Turmeric is being used as a spice from the very early period of recorded history because of its colouring, flavour and digestive properties. It is an important and ancient spice known to have existed and been used even during Vedic and Biblical times.
Turmeric, botanically called “Curcuma Longa’, is essentially a crop of the tropics, with cultivation extending from India to Indo-China, East Indies, a portion of China and Sri Lanka. It is the root of a plant of ginger family and continues to be extensively used as a versatile spice throughout India, the Middle East and Far East in both vegetarian and non-vegetarian food preparation.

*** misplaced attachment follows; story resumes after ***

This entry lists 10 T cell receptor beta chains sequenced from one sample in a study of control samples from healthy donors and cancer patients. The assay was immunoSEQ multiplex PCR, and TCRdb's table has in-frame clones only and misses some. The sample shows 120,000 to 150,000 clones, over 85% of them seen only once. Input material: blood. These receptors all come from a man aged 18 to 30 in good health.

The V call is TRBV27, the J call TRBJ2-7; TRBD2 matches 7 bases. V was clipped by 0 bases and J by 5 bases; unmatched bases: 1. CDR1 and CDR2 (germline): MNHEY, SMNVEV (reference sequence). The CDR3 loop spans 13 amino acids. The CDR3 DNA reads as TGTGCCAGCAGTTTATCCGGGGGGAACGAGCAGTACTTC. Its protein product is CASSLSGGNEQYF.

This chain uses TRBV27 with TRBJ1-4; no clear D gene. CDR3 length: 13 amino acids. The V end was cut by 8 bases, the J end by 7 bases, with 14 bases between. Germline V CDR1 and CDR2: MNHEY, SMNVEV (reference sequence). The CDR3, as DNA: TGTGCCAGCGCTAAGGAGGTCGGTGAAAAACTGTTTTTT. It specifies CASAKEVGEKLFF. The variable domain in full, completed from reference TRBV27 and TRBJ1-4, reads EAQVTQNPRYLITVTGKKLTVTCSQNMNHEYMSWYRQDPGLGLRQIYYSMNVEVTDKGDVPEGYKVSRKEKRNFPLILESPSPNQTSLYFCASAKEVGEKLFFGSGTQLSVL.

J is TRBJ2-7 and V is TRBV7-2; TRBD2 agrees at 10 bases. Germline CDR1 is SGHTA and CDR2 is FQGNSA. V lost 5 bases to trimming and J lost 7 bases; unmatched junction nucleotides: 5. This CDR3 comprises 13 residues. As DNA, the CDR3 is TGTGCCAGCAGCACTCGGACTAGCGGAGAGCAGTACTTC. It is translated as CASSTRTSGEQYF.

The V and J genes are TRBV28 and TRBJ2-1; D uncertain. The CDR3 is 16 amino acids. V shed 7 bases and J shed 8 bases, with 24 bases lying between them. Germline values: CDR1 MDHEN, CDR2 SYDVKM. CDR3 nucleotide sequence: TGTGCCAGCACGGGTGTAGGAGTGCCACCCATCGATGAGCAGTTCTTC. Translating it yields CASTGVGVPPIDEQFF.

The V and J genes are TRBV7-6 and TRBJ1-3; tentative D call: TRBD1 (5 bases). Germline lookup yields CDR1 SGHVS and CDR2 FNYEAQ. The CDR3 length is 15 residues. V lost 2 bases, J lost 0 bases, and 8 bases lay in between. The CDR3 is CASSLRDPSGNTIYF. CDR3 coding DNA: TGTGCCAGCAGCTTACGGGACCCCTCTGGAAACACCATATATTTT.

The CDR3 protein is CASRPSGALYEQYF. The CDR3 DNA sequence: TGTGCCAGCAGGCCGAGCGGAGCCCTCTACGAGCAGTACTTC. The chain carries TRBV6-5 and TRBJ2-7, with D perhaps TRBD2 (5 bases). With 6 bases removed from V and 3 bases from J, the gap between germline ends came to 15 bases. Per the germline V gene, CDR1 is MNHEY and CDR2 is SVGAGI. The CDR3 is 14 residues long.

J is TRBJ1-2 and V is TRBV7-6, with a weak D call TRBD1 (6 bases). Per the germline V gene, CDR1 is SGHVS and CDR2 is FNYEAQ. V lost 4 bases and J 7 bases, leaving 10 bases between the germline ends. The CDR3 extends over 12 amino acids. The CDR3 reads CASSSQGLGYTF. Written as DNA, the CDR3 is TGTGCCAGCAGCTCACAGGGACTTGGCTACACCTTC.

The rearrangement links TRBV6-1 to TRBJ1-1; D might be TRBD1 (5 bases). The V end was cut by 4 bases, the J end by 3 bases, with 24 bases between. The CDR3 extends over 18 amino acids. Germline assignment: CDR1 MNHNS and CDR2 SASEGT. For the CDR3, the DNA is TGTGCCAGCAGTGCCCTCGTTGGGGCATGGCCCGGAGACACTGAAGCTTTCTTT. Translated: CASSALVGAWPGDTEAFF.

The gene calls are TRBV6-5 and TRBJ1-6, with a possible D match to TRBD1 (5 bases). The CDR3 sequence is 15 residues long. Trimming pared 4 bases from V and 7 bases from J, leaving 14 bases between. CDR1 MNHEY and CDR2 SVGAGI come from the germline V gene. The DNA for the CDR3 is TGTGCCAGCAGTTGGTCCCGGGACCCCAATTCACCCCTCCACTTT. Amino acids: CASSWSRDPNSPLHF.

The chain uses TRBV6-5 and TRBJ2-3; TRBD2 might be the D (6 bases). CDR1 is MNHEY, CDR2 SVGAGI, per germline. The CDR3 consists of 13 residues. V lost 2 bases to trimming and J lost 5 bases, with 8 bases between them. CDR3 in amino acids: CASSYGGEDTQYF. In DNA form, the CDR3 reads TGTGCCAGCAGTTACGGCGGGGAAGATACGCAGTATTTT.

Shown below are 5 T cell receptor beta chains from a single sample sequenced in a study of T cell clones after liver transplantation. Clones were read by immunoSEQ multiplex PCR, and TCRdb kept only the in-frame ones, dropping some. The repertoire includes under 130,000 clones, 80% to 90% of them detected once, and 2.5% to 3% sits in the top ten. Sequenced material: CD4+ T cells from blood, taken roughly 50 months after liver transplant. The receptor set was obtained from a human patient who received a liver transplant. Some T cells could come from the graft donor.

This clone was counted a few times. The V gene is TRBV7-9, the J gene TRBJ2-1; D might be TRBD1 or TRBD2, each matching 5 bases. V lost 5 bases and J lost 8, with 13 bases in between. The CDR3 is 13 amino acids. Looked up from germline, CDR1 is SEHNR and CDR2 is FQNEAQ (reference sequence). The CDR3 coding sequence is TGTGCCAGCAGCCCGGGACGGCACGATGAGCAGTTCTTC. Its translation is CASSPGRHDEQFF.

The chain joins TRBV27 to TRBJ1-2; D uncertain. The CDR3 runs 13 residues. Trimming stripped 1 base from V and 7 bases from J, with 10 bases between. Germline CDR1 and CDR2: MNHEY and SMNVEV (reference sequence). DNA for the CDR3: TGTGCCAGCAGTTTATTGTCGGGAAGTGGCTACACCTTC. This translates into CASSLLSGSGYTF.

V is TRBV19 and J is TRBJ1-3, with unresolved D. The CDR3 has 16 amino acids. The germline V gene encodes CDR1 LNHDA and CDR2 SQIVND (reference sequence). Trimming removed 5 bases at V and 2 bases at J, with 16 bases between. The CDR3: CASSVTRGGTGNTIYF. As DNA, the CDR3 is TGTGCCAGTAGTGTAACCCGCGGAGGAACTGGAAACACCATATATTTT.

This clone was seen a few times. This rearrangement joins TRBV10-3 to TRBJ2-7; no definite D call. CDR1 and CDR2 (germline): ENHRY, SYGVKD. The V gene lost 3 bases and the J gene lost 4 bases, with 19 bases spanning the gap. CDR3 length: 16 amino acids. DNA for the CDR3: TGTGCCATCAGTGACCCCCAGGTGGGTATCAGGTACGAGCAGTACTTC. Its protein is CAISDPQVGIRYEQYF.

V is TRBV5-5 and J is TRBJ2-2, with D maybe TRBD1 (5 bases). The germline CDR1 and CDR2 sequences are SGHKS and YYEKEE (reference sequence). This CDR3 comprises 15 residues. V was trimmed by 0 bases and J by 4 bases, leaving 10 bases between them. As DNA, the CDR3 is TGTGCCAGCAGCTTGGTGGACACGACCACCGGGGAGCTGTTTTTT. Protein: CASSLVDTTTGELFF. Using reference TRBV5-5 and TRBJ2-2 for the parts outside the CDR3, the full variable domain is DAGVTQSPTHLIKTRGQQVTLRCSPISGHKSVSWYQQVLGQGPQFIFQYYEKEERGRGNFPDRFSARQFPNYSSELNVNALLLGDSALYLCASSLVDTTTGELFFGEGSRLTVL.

Turmeric has been used as an ingredient in Ayurvedic and Unani system of medicine in India from ancient times. Turmeric is a versatile commodity with many uses, though outside India it is known only as condiment and colouring agent, used as a flavour, meat dressings and salads. In the textile industry, turmeric was used as a dye for silk, cotton and wool. In cosmetic industry, it is used in producing facial and skin creams. Similarly in pharmaceutical industry, it is extensively used in preparations of indigenous medicines. Thousands of scientific findings has been published and many patents were awarded on different uses of turmeric. As of October 2011 there are more than 4300 articles cited on the subject of Curcuma Longa products including 1604 on cancer, 66 on arthritis, 181 on alzheimer’s disease and 151 on diabetes. This demonstrates that Curcuma Longa is now being used in new ways. But not a single publication is available in the market to know the exact progress of turmeric in the world today. So we have tried to compile the scattered informations in a single unique manuscript. This book is valuable for students, research scholars and scientists for their day to day work.